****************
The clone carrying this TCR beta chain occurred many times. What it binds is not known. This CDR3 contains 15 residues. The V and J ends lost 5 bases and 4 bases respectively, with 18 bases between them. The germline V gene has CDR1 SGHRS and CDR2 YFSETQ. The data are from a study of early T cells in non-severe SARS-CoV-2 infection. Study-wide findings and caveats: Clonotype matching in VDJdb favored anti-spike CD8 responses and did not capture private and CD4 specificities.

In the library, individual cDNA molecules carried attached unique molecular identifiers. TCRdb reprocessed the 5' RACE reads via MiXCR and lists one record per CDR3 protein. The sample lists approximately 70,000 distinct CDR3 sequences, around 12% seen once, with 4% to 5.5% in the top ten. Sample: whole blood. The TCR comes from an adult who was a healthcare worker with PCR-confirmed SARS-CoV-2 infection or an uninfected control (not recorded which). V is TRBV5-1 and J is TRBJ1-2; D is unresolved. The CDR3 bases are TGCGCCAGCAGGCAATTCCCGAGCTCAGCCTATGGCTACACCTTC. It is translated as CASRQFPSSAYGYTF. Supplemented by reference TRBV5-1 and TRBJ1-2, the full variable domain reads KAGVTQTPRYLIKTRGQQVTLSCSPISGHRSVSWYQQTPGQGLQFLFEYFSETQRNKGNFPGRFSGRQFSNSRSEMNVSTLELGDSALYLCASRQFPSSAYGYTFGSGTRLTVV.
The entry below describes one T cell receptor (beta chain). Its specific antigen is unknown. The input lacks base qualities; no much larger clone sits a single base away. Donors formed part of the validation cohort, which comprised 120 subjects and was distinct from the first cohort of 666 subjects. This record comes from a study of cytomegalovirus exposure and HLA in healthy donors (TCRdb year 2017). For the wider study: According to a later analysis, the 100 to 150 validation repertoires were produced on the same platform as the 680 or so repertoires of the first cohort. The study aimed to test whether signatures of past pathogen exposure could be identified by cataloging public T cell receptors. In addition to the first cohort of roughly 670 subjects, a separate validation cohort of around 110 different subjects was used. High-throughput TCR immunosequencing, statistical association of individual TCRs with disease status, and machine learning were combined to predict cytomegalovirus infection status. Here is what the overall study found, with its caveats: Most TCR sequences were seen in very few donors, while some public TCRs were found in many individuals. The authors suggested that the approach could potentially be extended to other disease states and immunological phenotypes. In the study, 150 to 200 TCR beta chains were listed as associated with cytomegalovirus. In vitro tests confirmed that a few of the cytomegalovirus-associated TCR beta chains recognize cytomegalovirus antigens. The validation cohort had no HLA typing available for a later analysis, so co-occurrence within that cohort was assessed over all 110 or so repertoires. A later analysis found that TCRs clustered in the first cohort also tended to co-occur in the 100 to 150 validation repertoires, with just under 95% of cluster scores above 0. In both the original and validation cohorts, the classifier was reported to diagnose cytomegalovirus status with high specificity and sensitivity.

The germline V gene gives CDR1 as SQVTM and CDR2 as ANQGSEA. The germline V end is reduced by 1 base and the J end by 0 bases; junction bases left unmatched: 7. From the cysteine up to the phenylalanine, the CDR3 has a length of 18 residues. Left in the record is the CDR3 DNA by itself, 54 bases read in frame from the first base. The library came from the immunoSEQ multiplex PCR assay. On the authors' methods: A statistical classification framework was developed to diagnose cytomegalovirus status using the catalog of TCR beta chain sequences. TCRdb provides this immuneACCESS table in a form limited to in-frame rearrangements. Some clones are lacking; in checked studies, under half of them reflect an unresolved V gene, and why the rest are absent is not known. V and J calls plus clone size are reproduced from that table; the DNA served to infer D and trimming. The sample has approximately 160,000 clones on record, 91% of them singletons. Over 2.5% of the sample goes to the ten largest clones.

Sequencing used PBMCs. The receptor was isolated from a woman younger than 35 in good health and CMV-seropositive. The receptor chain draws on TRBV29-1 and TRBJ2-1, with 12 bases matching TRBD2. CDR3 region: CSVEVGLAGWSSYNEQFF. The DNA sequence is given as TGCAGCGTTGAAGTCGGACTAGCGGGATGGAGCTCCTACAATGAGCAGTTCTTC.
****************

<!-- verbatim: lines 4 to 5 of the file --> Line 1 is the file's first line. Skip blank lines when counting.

The germline V gene gives CDR1 as SQVTM and CDR2 as ANQGSEA. The germline V end is reduced by 1 base and the J end by 0 bases; junction bases left unmatched: 7. From the cysteine up to the phenylalanine, the CDR3 has a length of 18 residues. Left in the record is the CDR3 DNA by itself, 54 bases read in frame from the first base. The library came from the immunoSEQ multiplex PCR assay. On the authors' methods: A statistical classification framework was developed to diagnose cytomegalovirus status using the catalog of TCR beta chain sequences. TCRdb provides this immuneACCESS table in a form limited to in-frame rearrangements. Some clones are lacking; in checked studies, under half of them reflect an unresolved V gene, and why the rest are absent is not known. V and J calls plus clone size are reproduced from that table; the DNA served to infer D and trimming. The sample has approximately 160,000 clones on record, 91% of them singletons. Over 2.5% of the sample goes to the ten largest clones.

Sequencing used PBMCs. The receptor was isolated from a woman younger than 35 in good health and CMV-seropositive. The receptor chain draws on TRBV29-1 and TRBJ2-1, with 12 bases matching TRBD2. CDR3 region: CSVEVGLAGWSSYNEQFF. The DNA sequence is given as TGCAGCGTTGAAGTCGGACTAGCGGGATGGAGCTCCTACAATGAGCAGTTCTTC.